While often misrepresented in popular culture as the practice of a deviant subculture, hacking has long contained small elements of protest, policy intervention, and political organization. In the past five years, these narrow engagements have swelled: politically-motivated hacking has dramatically proliferated. This talk considers the following questions: Why and how have hackers managed to preserve demographically unusual pockets of political autonomy, even as they find it easier to secure economically and socially rewarding positions? What historical, cultural, and sociological conditions have facilitated their passage into the political arena, especially in such large numbers?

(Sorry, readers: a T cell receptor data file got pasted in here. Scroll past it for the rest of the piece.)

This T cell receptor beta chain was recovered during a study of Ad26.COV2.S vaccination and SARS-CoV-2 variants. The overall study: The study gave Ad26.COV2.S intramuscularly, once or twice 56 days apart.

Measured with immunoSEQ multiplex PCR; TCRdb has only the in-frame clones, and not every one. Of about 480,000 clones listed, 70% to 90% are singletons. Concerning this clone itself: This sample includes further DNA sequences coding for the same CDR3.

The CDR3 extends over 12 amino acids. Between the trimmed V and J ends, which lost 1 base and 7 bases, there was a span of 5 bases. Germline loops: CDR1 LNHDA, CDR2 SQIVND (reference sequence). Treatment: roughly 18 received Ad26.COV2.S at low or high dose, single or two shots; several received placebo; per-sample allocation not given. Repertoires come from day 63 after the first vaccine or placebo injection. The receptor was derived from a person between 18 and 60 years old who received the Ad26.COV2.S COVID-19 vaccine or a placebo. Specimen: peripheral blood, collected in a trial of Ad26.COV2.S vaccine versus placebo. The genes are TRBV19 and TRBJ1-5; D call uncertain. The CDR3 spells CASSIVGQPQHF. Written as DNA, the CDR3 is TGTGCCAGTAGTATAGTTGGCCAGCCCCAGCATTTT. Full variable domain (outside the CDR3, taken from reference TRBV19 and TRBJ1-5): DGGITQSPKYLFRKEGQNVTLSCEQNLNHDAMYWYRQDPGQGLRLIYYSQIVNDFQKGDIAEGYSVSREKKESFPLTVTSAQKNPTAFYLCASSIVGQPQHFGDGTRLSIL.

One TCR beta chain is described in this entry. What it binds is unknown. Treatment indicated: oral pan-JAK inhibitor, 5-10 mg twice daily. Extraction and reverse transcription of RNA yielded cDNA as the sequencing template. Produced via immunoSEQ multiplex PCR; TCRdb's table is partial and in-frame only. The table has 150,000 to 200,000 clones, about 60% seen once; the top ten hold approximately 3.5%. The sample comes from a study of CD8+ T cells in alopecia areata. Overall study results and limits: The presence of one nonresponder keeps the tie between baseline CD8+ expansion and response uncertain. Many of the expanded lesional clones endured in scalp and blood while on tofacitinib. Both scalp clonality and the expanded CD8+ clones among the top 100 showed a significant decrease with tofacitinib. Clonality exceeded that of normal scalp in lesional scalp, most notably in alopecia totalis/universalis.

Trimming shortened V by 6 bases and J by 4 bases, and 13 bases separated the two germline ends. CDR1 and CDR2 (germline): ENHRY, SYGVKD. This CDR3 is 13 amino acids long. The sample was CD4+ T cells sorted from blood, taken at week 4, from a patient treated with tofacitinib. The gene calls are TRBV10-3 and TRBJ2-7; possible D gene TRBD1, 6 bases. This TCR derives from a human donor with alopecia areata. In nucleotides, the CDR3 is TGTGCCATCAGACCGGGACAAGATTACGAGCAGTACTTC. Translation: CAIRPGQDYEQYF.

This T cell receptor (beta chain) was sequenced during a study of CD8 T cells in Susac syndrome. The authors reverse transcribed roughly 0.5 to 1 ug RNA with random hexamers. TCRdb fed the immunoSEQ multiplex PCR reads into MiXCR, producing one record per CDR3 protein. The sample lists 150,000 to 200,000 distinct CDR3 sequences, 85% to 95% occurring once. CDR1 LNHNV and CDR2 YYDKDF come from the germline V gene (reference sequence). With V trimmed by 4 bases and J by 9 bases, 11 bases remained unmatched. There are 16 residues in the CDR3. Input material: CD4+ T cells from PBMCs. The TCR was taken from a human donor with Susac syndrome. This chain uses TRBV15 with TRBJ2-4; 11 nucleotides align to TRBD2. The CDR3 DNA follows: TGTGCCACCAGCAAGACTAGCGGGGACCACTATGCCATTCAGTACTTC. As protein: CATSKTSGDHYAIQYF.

This event is co-sponsored by UC Davis Mellon Research Initiative in Digital Cultures.
Wolfe Chair in Scientific and Technological Literacy
Wednesday, March 9. 2016
12:15 PM – 1:30 PM
UC Davis School of Law, King Hall Rm 1303
Gabriella (Biella) Coleman holds the Wolfe Chair in Scientific and Technological Literacy at McGill University. Trained as a cultural anthropologist, she researches, writes, and teaches on computer hackers and digital activism. Her first book on Free Software, Coding Freedom: The Ethics and Aesthetics of Hacking has been published with Princeton University Press. Her new book, Hacker, Hoaxer, Whistleblower, Spy: The Many Faces of Anonymous, published by Verso, has been named to Kirkus Reviews’ Best Books of 2014.